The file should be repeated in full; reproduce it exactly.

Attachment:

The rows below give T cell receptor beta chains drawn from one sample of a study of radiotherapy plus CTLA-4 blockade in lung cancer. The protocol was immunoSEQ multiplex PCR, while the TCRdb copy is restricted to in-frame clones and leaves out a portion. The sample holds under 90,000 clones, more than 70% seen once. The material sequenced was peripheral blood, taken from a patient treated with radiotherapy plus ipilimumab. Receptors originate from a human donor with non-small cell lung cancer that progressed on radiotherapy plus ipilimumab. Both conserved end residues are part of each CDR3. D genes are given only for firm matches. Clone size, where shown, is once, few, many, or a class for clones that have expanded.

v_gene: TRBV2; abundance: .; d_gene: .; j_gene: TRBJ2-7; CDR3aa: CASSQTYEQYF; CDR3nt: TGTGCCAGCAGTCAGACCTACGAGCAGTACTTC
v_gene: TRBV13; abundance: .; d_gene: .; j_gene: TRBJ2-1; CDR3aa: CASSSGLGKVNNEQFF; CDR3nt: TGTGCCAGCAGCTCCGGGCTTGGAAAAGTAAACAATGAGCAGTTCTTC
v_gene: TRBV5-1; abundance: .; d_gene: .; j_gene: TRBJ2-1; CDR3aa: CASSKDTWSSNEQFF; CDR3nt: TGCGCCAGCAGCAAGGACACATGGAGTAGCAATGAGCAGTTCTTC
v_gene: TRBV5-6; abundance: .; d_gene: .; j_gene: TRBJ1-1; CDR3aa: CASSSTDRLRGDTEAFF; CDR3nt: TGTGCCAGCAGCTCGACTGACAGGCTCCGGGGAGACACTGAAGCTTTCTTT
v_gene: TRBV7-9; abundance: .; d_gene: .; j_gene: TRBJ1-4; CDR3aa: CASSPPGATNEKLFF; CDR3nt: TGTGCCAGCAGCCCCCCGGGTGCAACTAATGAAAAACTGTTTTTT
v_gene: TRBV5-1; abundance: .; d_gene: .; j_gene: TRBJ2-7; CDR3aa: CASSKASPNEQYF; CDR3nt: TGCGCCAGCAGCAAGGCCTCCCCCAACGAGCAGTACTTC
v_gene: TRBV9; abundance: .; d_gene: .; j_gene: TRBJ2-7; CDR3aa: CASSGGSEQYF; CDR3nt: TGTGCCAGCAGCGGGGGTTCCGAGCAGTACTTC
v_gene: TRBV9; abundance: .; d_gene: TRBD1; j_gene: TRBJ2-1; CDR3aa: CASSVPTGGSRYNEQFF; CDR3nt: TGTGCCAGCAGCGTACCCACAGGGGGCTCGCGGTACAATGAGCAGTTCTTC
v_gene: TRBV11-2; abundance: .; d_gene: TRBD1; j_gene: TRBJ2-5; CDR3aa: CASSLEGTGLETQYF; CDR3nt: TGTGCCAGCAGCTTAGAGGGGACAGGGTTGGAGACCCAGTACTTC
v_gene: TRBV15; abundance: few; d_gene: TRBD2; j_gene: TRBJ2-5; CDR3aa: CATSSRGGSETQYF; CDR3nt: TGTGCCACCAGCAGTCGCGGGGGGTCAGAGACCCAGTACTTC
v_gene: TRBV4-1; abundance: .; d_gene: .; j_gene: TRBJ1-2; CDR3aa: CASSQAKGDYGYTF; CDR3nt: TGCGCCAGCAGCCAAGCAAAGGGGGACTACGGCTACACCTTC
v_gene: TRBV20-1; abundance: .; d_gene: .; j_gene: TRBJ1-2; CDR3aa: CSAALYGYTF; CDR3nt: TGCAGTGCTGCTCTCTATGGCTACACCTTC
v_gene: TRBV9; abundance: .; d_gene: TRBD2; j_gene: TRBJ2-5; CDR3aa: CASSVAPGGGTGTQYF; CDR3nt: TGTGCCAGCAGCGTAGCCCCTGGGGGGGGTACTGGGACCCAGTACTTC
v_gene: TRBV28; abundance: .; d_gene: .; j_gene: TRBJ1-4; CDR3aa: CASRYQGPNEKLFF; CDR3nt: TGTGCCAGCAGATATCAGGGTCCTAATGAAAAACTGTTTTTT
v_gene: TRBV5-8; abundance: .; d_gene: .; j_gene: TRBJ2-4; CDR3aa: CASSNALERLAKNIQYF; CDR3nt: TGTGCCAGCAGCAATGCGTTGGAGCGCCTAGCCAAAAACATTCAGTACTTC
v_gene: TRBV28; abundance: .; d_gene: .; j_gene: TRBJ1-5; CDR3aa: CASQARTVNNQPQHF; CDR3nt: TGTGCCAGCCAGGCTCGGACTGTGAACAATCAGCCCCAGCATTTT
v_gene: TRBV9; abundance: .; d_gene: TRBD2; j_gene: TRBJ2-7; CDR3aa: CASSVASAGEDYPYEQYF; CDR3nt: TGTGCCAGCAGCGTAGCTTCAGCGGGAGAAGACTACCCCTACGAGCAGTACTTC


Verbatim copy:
The rows below give T cell receptor beta chains drawn from one sample of a study of radiotherapy plus CTLA-4 blockade in lung cancer. The protocol was immunoSEQ multiplex PCR, while the TCRdb copy is restricted to in-frame clones and leaves out a portion. The sample holds under 90,000 clones, more than 70% seen once. The material sequenced was peripheral blood, taken from a patient treated with radiotherapy plus ipilimumab. Receptors originate from a human donor with non-small cell lung cancer that progressed on radiotherapy plus ipilimumab. Both conserved end residues are part of each CDR3. D genes are given only for firm matches. Clone size, where shown, is once, few, many, or a class for clones that have expanded.

v_gene: TRBV2; abundance: .; d_gene: .; j_gene: TRBJ2-7; CDR3aa: CASSQTYEQYF; CDR3nt: TGTGCCAGCAGTCAGACCTACGAGCAGTACTTC
v_gene: TRBV13; abundance: .; d_gene: .; j_gene: TRBJ2-1; CDR3aa: CASSSGLGKVNNEQFF; CDR3nt: TGTGCCAGCAGCTCCGGGCTTGGAAAAGTAAACAATGAGCAGTTCTTC
v_gene: TRBV5-1; abundance: .; d_gene: .; j_gene: TRBJ2-1; CDR3aa: CASSKDTWSSNEQFF; CDR3nt: TGCGCCAGCAGCAAGGACACATGGAGTAGCAATGAGCAGTTCTTC
v_gene: TRBV5-6; abundance: .; d_gene: .; j_gene: TRBJ1-1; CDR3aa: CASSSTDRLRGDTEAFF; CDR3nt: TGTGCCAGCAGCTCGACTGACAGGCTCCGGGGAGACACTGAAGCTTTCTTT
v_gene: TRBV7-9; abundance: .; d_gene: .; j_gene: TRBJ1-4; CDR3aa: CASSPPGATNEKLFF; CDR3nt: TGTGCCAGCAGCCCCCCGGGTGCAACTAATGAAAAACTGTTTTTT
v_gene: TRBV5-1; abundance: .; d_gene: .; j_gene: TRBJ2-7; CDR3aa: CASSKASPNEQYF; CDR3nt: TGCGCCAGCAGCAAGGCCTCCCCCAACGAGCAGTACTTC
v_gene: TRBV9; abundance: .; d_gene: .; j_gene: TRBJ2-7; CDR3aa: CASSGGSEQYF; CDR3nt: TGTGCCAGCAGCGGGGGTTCCGAGCAGTACTTC
v_gene: TRBV9; abundance: .; d_gene: TRBD1; j_gene: TRBJ2-1; CDR3aa: CASSVPTGGSRYNEQFF; CDR3nt: TGTGCCAGCAGCGTACCCACAGGGGGCTCGCGGTACAATGAGCAGTTCTTC
v_gene: TRBV11-2; abundance: .; d_gene: TRBD1; j_gene: TRBJ2-5; CDR3aa: CASSLEGTGLETQYF; CDR3nt: TGTGCCAGCAGCTTAGAGGGGACAGGGTTGGAGACCCAGTACTTC
v_gene: TRBV15; abundance: few; d_gene: TRBD2; j_gene: TRBJ2-5; CDR3aa: CATSSRGGSETQYF; CDR3nt: TGTGCCACCAGCAGTCGCGGGGGGTCAGAGACCCAGTACTTC
v_gene: TRBV4-1; abundance: .; d_gene: .; j_gene: TRBJ1-2; CDR3aa: CASSQAKGDYGYTF; CDR3nt: TGCGCCAGCAGCCAAGCAAAGGGGGACTACGGCTACACCTTC
v_gene: TRBV20-1; abundance: .; d_gene: .; j_gene: TRBJ1-2; CDR3aa: CSAALYGYTF; CDR3nt: TGCAGTGCTGCTCTCTATGGCTACACCTTC
v_gene: TRBV9; abundance: .; d_gene: TRBD2; j_gene: TRBJ2-5; CDR3aa: CASSVAPGGGTGTQYF; CDR3nt: TGTGCCAGCAGCGTAGCCCCTGGGGGGGGTACTGGGACCCAGTACTTC
v_gene: TRBV28; abundance: .; d_gene: .; j_gene: TRBJ1-4; CDR3aa: CASRYQGPNEKLFF; CDR3nt: TGTGCCAGCAGATATCAGGGTCCTAATGAAAAACTGTTTTTT
v_gene: TRBV5-8; abundance: .; d_gene: .; j_gene: TRBJ2-4; CDR3aa: CASSNALERLAKNIQYF; CDR3nt: TGTGCCAGCAGCAATGCGTTGGAGCGCCTAGCCAAAAACATTCAGTACTTC
v_gene: TRBV28; abundance: .; d_gene: .; j_gene: TRBJ1-5; CDR3aa: CASQARTVNNQPQHF; CDR3nt: TGTGCCAGCCAGGCTCGGACTGTGAACAATCAGCCCCAGCATTTT
v_gene: TRBV9; abundance: .; d_gene: TRBD2; j_gene: TRBJ2-7; CDR3aa: CASSVASAGEDYPYEQYF; CDR3nt: TGTGCCAGCAGCGTAGCTTCAGCGGGAGAAGACTACCCCTACGAGCAGTACTTC